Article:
Public Workers Protest in Wisconsin

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Updated, 8:50 p.m.

Thousands of Wisconsin’s union workers and supporters crowded into the state capitol in Madison for a second day to protest a bill that would strip key collective-bargaining rights from public employees. The measure, introduced last Friday by new Republican Governor Scott Walker, would take away public-worker unions’ ability to negotiate pensions, working conditions and benefits. State and local workers would have to foot more of the cost for their pensions–around 5.8 %–and more than twice that percentage of their health-care costs. Nearly all public workers–the bill exempts police, firefighters and state troopers–would be able to bargain only for salary, and any wage increases would be tied to the Consumer Price Index. (Raises beyond that capped figure would require a special referendum.) With Republicans now in control of the state legislature after November’s electoral victory, the measure is expected to pass as early as tomorrow. You can read the statehouse’s summary of the bill here.

There’s no question Wisconsin has a deficit problem. The state has a short-term budget shortfall of $137 million, and over the next two years the deficit balloons to more than $3.6 billion. Walker says the “budget repair bill” would save some $30 million this fiscal year, which ends June 30, and $300 million during the following two. “I’m just trying to balance my budget,” Walker told the New York Times. “To those who say why didn’t I negotiate on this? I don’t have anything to negotiate with. We don’t have anything to give. Like practically every other state in the country, we’re broke. And it’s time to pay up.” He says the measure will help avoid up to 6,000 layoffs.

The measure has infuriated the state’s 175,000 public-sector employees, who say they’re being scapegoated by a governor whose party has no love for unions.Other newly installed Republican governors, from Florida’s Rick Scott to Ohio’s John Kasich, have zeroed in on cutting state-employee rolls and rights as a way to close sagging budget gaps. But Walker’s plan, which guts entrenched rights, is perhaps the most dramatic. “It is up to us to fight for the right of workers to have a collective voice on the job,” said Wisconsin AFL-CIO president Phil Neuenfeldt. “This proposal is too extreme.”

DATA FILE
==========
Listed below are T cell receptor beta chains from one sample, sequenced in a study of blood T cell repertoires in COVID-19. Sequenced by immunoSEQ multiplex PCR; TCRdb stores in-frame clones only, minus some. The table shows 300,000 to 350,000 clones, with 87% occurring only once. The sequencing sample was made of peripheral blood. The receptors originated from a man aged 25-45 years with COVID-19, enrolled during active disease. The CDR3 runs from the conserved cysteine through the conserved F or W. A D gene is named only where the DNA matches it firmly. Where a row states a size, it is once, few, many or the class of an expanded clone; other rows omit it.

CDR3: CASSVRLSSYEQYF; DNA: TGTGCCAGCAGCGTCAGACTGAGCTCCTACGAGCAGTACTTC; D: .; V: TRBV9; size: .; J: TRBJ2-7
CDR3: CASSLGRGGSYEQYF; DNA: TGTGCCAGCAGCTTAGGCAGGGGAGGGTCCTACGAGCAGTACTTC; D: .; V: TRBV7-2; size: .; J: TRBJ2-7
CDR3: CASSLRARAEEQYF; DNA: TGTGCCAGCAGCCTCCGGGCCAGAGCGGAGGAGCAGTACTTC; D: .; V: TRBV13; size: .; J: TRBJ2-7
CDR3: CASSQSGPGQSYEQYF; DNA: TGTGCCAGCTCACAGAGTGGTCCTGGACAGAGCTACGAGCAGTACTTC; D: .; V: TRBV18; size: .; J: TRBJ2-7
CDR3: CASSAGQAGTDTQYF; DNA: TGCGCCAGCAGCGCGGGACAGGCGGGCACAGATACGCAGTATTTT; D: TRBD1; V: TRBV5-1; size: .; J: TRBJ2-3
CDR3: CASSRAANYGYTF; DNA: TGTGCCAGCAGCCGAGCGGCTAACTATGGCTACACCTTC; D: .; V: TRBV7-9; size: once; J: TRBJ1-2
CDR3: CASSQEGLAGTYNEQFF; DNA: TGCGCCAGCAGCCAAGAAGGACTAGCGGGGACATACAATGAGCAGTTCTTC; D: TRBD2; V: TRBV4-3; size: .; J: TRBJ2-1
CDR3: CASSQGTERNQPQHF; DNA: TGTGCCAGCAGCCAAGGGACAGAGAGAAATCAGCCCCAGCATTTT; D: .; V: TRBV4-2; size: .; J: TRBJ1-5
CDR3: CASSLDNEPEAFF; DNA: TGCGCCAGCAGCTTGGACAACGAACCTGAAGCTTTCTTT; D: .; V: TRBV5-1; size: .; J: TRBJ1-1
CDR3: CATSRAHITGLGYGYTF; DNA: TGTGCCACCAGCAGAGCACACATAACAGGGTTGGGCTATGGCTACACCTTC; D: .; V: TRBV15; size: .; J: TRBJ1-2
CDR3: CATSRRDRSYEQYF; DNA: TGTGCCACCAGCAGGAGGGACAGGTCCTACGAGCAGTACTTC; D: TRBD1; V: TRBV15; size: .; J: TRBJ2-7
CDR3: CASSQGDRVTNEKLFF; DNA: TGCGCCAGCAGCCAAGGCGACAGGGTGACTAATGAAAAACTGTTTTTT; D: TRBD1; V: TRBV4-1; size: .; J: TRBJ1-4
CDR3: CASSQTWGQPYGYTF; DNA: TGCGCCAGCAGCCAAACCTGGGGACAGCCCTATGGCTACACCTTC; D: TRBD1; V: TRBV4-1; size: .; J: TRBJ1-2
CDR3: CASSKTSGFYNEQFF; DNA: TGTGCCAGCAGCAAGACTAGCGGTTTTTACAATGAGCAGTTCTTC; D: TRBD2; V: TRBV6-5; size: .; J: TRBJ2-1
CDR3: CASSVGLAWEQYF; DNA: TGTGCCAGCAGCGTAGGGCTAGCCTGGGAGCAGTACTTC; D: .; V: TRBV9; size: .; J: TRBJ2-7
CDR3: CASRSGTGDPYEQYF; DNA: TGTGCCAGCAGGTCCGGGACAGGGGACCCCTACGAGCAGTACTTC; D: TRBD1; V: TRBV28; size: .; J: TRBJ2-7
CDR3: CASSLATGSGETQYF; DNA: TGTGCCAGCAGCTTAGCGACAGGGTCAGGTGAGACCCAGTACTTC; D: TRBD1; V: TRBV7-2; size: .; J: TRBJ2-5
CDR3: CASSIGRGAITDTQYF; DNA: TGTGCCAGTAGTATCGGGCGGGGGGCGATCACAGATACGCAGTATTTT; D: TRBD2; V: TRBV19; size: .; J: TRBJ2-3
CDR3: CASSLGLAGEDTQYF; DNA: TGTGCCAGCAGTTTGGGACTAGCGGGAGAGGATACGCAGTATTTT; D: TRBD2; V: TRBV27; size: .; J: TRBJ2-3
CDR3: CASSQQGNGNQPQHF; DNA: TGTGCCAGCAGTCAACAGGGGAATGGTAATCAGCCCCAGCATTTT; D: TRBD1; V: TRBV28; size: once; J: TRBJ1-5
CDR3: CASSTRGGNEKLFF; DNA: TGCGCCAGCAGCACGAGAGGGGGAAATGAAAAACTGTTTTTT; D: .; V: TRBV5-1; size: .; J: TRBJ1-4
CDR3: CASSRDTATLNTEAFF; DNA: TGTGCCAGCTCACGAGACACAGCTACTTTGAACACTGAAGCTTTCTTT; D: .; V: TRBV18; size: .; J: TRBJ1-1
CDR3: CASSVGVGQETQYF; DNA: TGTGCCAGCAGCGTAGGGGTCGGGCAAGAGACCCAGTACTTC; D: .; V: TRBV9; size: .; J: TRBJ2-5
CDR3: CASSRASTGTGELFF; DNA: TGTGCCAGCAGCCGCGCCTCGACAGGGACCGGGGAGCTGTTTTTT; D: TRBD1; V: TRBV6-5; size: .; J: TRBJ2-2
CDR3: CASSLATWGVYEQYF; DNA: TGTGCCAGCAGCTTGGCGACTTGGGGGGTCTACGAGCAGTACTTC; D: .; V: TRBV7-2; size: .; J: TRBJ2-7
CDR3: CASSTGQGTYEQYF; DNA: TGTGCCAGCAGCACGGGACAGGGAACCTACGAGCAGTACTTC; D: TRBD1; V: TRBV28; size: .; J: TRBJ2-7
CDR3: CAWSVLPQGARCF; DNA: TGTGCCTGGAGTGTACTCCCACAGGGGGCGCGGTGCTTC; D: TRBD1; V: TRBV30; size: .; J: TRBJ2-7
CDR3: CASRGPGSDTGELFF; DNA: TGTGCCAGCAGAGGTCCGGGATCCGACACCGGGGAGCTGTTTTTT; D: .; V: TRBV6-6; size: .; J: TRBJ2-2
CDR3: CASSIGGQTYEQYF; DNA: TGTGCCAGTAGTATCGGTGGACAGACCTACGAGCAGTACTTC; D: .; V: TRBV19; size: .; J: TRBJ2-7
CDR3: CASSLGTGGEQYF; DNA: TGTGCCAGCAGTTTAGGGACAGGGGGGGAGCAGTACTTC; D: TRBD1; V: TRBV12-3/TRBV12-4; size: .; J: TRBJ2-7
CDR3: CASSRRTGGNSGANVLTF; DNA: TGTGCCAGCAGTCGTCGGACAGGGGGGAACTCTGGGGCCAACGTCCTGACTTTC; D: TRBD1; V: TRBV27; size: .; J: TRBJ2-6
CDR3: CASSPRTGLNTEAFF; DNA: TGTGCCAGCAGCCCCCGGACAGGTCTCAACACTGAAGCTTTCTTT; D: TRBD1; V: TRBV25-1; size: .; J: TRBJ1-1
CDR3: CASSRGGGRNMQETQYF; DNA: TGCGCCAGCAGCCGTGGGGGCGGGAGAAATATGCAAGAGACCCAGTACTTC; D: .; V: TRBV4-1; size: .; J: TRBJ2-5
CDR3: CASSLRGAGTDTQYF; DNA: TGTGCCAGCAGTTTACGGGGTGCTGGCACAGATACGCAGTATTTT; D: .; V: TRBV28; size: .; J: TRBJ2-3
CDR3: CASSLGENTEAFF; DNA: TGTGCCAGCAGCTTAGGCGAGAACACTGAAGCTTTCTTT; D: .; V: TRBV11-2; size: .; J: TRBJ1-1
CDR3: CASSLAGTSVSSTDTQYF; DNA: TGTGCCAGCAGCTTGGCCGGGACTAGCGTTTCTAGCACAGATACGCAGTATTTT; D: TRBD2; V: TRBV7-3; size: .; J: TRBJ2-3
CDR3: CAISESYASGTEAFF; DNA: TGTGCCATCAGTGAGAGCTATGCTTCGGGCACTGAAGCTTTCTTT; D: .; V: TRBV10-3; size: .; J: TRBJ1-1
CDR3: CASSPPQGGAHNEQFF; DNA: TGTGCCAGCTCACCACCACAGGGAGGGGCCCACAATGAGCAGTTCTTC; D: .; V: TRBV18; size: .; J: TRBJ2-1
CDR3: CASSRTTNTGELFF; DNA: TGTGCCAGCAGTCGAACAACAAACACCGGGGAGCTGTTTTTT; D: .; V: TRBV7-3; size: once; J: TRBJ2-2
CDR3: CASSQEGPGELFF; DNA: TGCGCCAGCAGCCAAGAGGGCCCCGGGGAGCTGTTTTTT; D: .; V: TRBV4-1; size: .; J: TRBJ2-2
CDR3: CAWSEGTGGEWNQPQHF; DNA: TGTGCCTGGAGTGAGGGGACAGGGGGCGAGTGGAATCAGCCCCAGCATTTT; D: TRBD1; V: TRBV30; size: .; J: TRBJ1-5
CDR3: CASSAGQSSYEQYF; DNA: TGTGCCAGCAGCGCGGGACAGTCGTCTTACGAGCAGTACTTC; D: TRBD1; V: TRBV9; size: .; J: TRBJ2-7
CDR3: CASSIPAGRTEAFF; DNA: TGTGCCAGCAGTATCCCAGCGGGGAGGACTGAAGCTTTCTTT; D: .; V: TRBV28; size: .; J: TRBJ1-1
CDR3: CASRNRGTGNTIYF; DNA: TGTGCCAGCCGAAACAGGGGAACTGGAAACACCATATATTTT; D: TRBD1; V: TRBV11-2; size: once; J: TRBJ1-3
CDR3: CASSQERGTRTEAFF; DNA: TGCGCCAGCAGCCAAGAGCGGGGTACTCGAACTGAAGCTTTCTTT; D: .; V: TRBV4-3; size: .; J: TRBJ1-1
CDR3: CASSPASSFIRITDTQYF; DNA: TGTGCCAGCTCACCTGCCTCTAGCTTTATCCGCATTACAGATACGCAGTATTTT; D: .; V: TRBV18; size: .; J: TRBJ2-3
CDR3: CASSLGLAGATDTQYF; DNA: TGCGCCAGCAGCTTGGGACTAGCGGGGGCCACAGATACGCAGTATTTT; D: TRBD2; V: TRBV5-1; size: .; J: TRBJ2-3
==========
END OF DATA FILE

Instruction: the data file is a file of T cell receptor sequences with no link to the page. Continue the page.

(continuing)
[Update: In an interview with a Milwaukee TV station Wednesday afternoon, President Obama weighed in on the issue. “Making it harder for public employees to collectively bargain generally seems like more of an assault on unions,” Obama said, according to quotes provided by the AFL-CIO. (A transcript is not yet available on the station’s website.) “It’s important not to vilify them or to suggest that somehow all these budget problems are due to public employees.”]

The plan touched off eye-catching protests.


Police estimated Tuesday’s crowd at 13,000, and reports have the demonstrations swelling today, buoyed by an infusion of supporters. Among the masses were some 40% of Madison’s teachers, who coordinated a collective sick day that forced the state to shutter its second-largest school system. The crowd gathered outside the governor’s door chanted for a recall vote, and as a marathon 17-hour public hearing stretched into the early morning hours Wednesday, some of the protesters unrolled sleeping bags in the capitol rotunda. Parallels to the recent popular uprising in Egypt were apparently irresistible; a website popped up comparing Walker to ousted Egyptian autocrat Hosni Mubarak, and Washington Post columnist Harold Meyerson dubbed Walker “the cheesehead pharaoh of the Middle West.”

Some of the furor stemmed from reports that Walker threatened to call in the National Guard to tamp down protests, though as PolitiFact notes, those claims were misleading. In light of the backlash, Walker is meeting tonight with Republican lawmakers to explore potential changes to the bill, but so far he’s shown no signs of caving.